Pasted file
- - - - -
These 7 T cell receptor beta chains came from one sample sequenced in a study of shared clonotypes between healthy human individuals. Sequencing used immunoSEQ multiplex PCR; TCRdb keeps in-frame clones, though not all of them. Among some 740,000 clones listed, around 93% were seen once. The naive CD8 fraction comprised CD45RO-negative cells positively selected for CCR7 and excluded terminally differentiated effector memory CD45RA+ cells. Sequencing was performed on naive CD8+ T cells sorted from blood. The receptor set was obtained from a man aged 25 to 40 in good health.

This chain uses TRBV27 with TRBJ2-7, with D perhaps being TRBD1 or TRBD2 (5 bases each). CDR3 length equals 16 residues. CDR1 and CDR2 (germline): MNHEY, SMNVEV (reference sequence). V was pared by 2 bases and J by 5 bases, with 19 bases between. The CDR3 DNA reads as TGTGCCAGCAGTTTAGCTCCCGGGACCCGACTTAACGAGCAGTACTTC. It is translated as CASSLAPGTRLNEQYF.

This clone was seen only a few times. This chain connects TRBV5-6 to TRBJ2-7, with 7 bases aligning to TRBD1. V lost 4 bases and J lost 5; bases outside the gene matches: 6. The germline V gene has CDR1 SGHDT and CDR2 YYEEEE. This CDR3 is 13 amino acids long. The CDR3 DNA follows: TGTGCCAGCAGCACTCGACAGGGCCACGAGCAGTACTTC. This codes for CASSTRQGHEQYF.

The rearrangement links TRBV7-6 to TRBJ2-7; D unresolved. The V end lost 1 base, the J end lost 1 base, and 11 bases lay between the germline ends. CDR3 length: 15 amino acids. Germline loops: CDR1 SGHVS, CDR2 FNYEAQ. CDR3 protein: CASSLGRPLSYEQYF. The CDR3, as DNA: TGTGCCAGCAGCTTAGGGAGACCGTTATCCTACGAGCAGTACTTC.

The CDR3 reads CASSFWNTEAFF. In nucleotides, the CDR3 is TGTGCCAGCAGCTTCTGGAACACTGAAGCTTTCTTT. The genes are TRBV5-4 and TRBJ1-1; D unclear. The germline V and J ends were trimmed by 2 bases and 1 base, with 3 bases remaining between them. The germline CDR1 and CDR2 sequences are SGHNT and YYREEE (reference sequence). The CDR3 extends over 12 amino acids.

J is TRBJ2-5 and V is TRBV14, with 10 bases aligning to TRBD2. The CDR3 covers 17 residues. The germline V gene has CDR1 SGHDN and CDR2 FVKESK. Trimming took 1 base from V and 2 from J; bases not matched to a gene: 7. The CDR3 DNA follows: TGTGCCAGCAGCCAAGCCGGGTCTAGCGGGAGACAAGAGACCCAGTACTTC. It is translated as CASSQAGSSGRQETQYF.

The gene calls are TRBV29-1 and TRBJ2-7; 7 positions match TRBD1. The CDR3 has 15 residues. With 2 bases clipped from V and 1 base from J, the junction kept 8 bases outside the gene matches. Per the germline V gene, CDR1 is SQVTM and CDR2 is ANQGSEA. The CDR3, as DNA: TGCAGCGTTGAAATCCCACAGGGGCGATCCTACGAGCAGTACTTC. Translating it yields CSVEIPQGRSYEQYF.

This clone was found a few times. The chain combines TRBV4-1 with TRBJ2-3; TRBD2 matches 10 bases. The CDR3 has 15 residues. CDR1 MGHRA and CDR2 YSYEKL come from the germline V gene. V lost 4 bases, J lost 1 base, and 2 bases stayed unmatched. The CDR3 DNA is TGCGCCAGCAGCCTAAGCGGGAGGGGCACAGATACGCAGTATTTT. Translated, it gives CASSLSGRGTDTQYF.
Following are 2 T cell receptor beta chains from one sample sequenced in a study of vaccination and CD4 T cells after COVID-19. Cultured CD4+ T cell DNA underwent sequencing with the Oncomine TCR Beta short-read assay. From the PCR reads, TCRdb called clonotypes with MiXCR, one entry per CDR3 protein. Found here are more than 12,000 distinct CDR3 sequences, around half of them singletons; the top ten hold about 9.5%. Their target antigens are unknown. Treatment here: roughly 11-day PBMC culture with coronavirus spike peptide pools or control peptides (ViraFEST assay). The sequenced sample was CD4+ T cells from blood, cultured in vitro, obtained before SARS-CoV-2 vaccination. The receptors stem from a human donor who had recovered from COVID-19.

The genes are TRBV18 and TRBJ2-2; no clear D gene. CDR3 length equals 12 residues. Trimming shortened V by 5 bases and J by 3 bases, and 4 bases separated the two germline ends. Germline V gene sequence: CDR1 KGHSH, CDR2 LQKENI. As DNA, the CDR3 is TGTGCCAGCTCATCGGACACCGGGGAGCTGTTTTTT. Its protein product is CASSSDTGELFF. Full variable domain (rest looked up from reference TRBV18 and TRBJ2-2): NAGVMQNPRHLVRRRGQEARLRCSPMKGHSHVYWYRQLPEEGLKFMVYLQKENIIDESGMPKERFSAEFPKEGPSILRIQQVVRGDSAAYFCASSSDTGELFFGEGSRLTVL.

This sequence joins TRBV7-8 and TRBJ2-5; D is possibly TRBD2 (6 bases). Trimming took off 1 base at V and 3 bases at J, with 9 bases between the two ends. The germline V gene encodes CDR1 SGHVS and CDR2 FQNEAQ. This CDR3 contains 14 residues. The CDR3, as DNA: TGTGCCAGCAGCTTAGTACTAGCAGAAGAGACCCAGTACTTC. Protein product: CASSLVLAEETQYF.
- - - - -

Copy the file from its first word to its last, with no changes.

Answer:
These 7 T cell receptor beta chains came from one sample sequenced in a study of shared clonotypes between healthy human individuals. Sequencing used immunoSEQ multiplex PCR; TCRdb keeps in-frame clones, though not all of them. Among some 740,000 clones listed, around 93% were seen once. The naive CD8 fraction comprised CD45RO-negative cells positively selected for CCR7 and excluded terminally differentiated effector memory CD45RA+ cells. Sequencing was performed on naive CD8+ T cells sorted from blood. The receptor set was obtained from a man aged 25 to 40 in good health.

This chain uses TRBV27 with TRBJ2-7, with D perhaps being TRBD1 or TRBD2 (5 bases each). CDR3 length equals 16 residues. CDR1 and CDR2 (germline): MNHEY, SMNVEV (reference sequence). V was pared by 2 bases and J by 5 bases, with 19 bases between. The CDR3 DNA reads as TGTGCCAGCAGTTTAGCTCCCGGGACCCGACTTAACGAGCAGTACTTC. It is translated as CASSLAPGTRLNEQYF.

This clone was seen only a few times. This chain connects TRBV5-6 to TRBJ2-7, with 7 bases aligning to TRBD1. V lost 4 bases and J lost 5; bases outside the gene matches: 6. The germline V gene has CDR1 SGHDT and CDR2 YYEEEE. This CDR3 is 13 amino acids long. The CDR3 DNA follows: TGTGCCAGCAGCACTCGACAGGGCCACGAGCAGTACTTC. This codes for CASSTRQGHEQYF.

The rearrangement links TRBV7-6 to TRBJ2-7; D unresolved. The V end lost 1 base, the J end lost 1 base, and 11 bases lay between the germline ends. CDR3 length: 15 amino acids. Germline loops: CDR1 SGHVS, CDR2 FNYEAQ. CDR3 protein: CASSLGRPLSYEQYF. The CDR3, as DNA: TGTGCCAGCAGCTTAGGGAGACCGTTATCCTACGAGCAGTACTTC.

The CDR3 reads CASSFWNTEAFF. In nucleotides, the CDR3 is TGTGCCAGCAGCTTCTGGAACACTGAAGCTTTCTTT. The genes are TRBV5-4 and TRBJ1-1; D unclear. The germline V and J ends were trimmed by 2 bases and 1 base, with 3 bases remaining between them. The germline CDR1 and CDR2 sequences are SGHNT and YYREEE (reference sequence). The CDR3 extends over 12 amino acids.

J is TRBJ2-5 and V is TRBV14, with 10 bases aligning to TRBD2. The CDR3 covers 17 residues. The germline V gene has CDR1 SGHDN and CDR2 FVKESK. Trimming took 1 base from V and 2 from J; bases not matched to a gene: 7. The CDR3 DNA follows: TGTGCCAGCAGCCAAGCCGGGTCTAGCGGGAGACAAGAGACCCAGTACTTC. It is translated as CASSQAGSSGRQETQYF.

The gene calls are TRBV29-1 and TRBJ2-7; 7 positions match TRBD1. The CDR3 has 15 residues. With 2 bases clipped from V and 1 base from J, the junction kept 8 bases outside the gene matches. Per the germline V gene, CDR1 is SQVTM and CDR2 is ANQGSEA. The CDR3, as DNA: TGCAGCGTTGAAATCCCACAGGGGCGATCCTACGAGCAGTACTTC. Translating it yields CSVEIPQGRSYEQYF.

This clone was found a few times. The chain combines TRBV4-1 with TRBJ2-3; TRBD2 matches 10 bases. The CDR3 has 15 residues. CDR1 MGHRA and CDR2 YSYEKL come from the germline V gene. V lost 4 bases, J lost 1 base, and 2 bases stayed unmatched. The CDR3 DNA is TGCGCCAGCAGCCTAAGCGGGAGGGGCACAGATACGCAGTATTTT. Translated, it gives CASSLSGRGTDTQYF.
Following are 2 T cell receptor beta chains from one sample sequenced in a study of vaccination and CD4 T cells after COVID-19. Cultured CD4+ T cell DNA underwent sequencing with the Oncomine TCR Beta short-read assay. From the PCR reads, TCRdb called clonotypes with MiXCR, one entry per CDR3 protein. Found here are more than 12,000 distinct CDR3 sequences, around half of them singletons; the top ten hold about 9.5%. Their target antigens are unknown. Treatment here: roughly 11-day PBMC culture with coronavirus spike peptide pools or control peptides (ViraFEST assay). The sequenced sample was CD4+ T cells from blood, cultured in vitro, obtained before SARS-CoV-2 vaccination. The receptors stem from a human donor who had recovered from COVID-19.

The genes are TRBV18 and TRBJ2-2; no clear D gene. CDR3 length equals 12 residues. Trimming shortened V by 5 bases and J by 3 bases, and 4 bases separated the two germline ends. Germline V gene sequence: CDR1 KGHSH, CDR2 LQKENI. As DNA, the CDR3 is TGTGCCAGCTCATCGGACACCGGGGAGCTGTTTTTT. Its protein product is CASSSDTGELFF. Full variable domain (rest looked up from reference TRBV18 and TRBJ2-2): NAGVMQNPRHLVRRRGQEARLRCSPMKGHSHVYWYRQLPEEGLKFMVYLQKENIIDESGMPKERFSAEFPKEGPSILRIQQVVRGDSAAYFCASSSDTGELFFGEGSRLTVL.

This sequence joins TRBV7-8 and TRBJ2-5; D is possibly TRBD2 (6 bases). Trimming took off 1 base at V and 3 bases at J, with 9 bases between the two ends. The germline V gene encodes CDR1 SGHVS and CDR2 FQNEAQ. This CDR3 contains 14 residues. The CDR3, as DNA: TGTGCCAGCAGCTTAGTACTAGCAGAAGAGACCCAGTACTTC. Protein product: CASSLVLAEETQYF.